We concede, though, that time and circumstance may be right for Don Vaughan and it’s possible that he could put his personal charm and savvy to work for the people of District 27. Either way, we’d prefer a moderately effective representative in the Senate who knows how to work the levers of power than an intemperate and untrustworthy maverick.

NC House District 58

YES! Weekly endorses Alma Adams

NC House District 59

YES! Weekly endorses Maggie Jeffus

NC House District 74

YES! Weekly endorses Wade Boyles

NC House District 75

YES! Weekly endorses Dan Bennett

Democratic Rep. Alma Adams quotes from the Christian gospel about doing “for the least of these” when it comes to economic justice, and her constituents in heavily Democratic-leaning District 58 demand no less. She has also has to works, modest though they may be, to back up her faith.

Following about a decade of struggle, her bill to raise the state’s minimum wage passed the General Assembly in 2006, raising it by a dollar. While we applaud that accomplishment, our enthusiasm is tempered by the facts that the increase has basically offset the rising cost of goods and services and that since late July the federal minimum wage has caught up with the state standard.

Adams talks about pursuing a living wage on the campaign trail, but she has offered few specifics about how that might be accomplished.

Also souring us on Adams is her defense of Rep. Thomas Wright in her capacity as chair of Legislative Black Caucus after the NC Board of Elections heard testimony that the Wilmington lawmaker diverted hundreds of thousands of dollars from campaign funds to personal uses.

Republican Olga Morgan Wright has proved to be a perennial thorn in Adams’ side. She characterizes state government as broken, but appears to lack an understanding of how to effectively represent constituents and address the problems she identifies. We look forward to the day when a black Democrat from a younger generation will combine Adams’ advocacy for the poor with a new kind of straight talk and political courage.

Rep. Maggie Jeffus, the senior member of the Guilford County delegation, is hardly a maverick in the state Democratic Party, but her heart is in the right place. A retired teacher, she consistently supports education in the NC House, including a bill last year to support experienced teachers become mentors. She’s worked on legislation that helped create the Haw River State Park, and she voted for Rep. Adams’ bill to increase the state’s minimum wage.

Our endorsement is tempered by the fact that Jeffus has been slow to distance herself from some of her integrity-challenged fellow Democrats such as jailed former House Speaker Jim Black. That said, we favor divided government in North Carolina. In the event that we elect a Republican governor it might be a good thing to have a strong, experienced Democrat from Guilford County to maintain the balance of power. Jeffus has ably steered state funds for UNCG, NC A&T University, and the two universities’ joint nanotech campus.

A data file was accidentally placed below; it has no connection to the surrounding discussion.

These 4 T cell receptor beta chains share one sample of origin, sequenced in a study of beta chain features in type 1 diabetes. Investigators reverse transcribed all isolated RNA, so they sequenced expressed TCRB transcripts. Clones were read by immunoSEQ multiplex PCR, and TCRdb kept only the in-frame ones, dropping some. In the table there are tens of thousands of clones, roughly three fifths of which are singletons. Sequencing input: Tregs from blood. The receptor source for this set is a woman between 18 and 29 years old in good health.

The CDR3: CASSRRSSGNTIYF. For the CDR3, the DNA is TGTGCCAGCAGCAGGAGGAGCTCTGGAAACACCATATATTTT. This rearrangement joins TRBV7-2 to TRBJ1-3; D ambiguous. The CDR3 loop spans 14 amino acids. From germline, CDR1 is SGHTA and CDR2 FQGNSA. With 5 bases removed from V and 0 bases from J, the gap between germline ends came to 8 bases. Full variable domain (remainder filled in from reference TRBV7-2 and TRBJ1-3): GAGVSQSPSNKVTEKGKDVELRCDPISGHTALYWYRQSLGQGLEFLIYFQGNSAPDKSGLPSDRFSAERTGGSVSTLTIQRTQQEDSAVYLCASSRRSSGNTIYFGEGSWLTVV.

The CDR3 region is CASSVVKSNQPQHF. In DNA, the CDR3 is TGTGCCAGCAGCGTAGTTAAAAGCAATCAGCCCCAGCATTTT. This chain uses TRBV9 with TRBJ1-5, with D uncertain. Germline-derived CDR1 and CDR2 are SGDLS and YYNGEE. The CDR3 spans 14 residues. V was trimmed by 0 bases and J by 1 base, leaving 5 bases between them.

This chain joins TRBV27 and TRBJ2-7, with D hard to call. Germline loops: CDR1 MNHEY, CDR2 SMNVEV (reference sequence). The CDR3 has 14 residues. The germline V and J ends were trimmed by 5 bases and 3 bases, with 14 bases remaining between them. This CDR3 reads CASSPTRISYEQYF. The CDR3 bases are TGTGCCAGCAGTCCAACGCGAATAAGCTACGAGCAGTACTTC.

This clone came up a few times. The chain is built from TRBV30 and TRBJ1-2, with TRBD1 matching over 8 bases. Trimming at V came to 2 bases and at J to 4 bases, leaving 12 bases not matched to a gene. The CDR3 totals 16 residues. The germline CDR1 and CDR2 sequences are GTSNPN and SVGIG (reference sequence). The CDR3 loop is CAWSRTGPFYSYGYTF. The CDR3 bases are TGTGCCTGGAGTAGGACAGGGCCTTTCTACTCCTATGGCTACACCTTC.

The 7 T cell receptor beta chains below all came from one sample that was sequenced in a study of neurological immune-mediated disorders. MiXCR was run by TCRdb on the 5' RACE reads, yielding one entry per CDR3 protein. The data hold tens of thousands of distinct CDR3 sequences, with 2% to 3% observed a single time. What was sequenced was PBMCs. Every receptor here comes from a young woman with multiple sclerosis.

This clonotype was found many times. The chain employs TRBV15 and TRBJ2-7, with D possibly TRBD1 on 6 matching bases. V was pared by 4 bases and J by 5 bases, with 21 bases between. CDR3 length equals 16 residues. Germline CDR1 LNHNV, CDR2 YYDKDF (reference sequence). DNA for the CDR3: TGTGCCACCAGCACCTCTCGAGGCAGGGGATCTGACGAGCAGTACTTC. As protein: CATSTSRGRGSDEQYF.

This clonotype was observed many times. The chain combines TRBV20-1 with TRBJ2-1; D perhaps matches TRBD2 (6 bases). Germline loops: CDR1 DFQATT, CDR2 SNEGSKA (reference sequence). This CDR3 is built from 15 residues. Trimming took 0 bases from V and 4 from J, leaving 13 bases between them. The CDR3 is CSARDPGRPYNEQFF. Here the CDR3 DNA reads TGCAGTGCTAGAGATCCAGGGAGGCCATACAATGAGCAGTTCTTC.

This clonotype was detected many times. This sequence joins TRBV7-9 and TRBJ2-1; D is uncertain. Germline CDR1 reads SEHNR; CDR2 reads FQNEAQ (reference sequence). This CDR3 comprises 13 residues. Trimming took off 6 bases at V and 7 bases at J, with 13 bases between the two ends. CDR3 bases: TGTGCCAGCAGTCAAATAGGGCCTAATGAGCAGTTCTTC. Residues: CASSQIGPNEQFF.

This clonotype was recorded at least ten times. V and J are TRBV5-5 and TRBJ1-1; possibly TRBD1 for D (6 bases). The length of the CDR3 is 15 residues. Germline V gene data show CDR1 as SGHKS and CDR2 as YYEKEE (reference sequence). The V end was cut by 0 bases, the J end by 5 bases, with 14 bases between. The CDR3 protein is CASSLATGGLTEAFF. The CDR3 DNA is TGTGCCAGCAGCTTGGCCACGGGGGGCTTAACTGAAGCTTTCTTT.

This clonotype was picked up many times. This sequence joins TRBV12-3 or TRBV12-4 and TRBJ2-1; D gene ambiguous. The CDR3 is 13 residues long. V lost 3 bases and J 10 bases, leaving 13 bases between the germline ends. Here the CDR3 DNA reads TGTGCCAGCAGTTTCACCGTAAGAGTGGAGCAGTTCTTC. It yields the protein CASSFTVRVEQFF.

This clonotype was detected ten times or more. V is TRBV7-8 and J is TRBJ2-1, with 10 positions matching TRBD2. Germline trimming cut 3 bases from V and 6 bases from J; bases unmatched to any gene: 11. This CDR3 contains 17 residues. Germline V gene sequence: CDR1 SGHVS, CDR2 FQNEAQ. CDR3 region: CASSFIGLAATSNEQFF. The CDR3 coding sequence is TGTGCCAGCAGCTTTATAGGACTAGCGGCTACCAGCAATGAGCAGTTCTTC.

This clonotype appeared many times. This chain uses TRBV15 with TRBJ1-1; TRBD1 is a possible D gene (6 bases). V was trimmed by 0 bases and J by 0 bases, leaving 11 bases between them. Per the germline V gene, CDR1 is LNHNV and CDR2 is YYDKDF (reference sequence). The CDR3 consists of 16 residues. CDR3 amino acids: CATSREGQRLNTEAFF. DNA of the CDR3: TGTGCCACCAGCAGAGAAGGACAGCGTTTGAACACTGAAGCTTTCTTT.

Republican challenger Jim Rumley’s positions are mostly boilerplate GOP fare. His position on illegal immigration is particularly extreme. He told YES! Weekly that undocumented residents should come into county health clinics to get vaccinations, and then face deportation. That statement demonstrates a lack of understanding about both federal law and public health, not to mention a lack of common sense.

NC Rep. Dale Folwell has long touted his ability to get “common sense legislation” to the governor’s desk. During his two terms in the General Assembly, Folwell can claim a number of legislative victories, like a bill that allows drivers to notify the Division of Motor Vehicles of their willingness to donate their vital organs in case of fatal accidents, and a bill that helps prevent identity theft. However, Folwell’s opposition to the Forsyth Tech educational bonds and his across-the-board rejection of economic incentive packages to lure businesses to the state, serve as two examples of policy positions that are troubling. Wade Boyles, Folwell’s Democratic opponent, is a newcomer to politics. If elected, he would become the first openly gay man to serve in the General Assembly. Boyles, 30, strongly supports the Forsyth Tech bonds, and said his primary focus in Raleigh would be addressing the social ills that arise from poverty. However, there’s more to Boyles’ platform than addressing poverty. “I want to increase teachers’ pay. I want to support bringing green jobs to our state and I want to stop giving tax incentives that outsource North Carolina jobs,” he said. Folwell is running on his record as a consensus builder, but the two-term incumbent co-sponsored HR 2803 or the Defense of Marriage Act, which would amend the state’s constitution to provide that the union of one man and one woman is the only marriage recognized as valid in the state. It seems like every election year, Republicans invariably put forth bills that pander to their base and bitterly divide the electorate. The General Assembly needs fresh, new voices that are not beholden to special interests that who will champion the cause of the poor and disenfranchised. That’s why YES! Weekly enthusiastically endorses Wade Boyles for NC House District 74.

YES! Weekly endorses the candidacy of Democrat Dan Bennett for the NC House District 75 seat due in large part to his support of economic incentive packages and the Forsyth Tech educational bonds. Republican incumbent Bill McGee, the House Minority Whip, declined to provide information about his candidacy to YES! Weekly. A quick search of the General Assembly website, however, gives one a good idea of McGee’s philosophy on helping the most vulnerable North Carolinians. McGee co-sponsored House Bill 524, which appropriated an additional $1 million for the North Carolina Food Banks and voted to increase the income eligibility limit of the Homestead exclusion. However, McGee also supported a bill that would impose a tax on wire transfers of money made by illegal immigrants and co-sponsored the Defense of Marriage Act. Bennett, a networking analyst for the NC Department of Corrections, has pledged to increase oversight of the state’s mental health system, safeguard the state’s environment, and support Forsyth Tech, Winston-Salem State University and the UNC School of the Arts by reducing class sizes and increasing teacher salaries. Bennett also favors offering economic incentives to lure business investment to the area. Bennett’s progressive agenda and enlightened policy positions have earned him YES! Weekly’s endorsement for NC House District 75.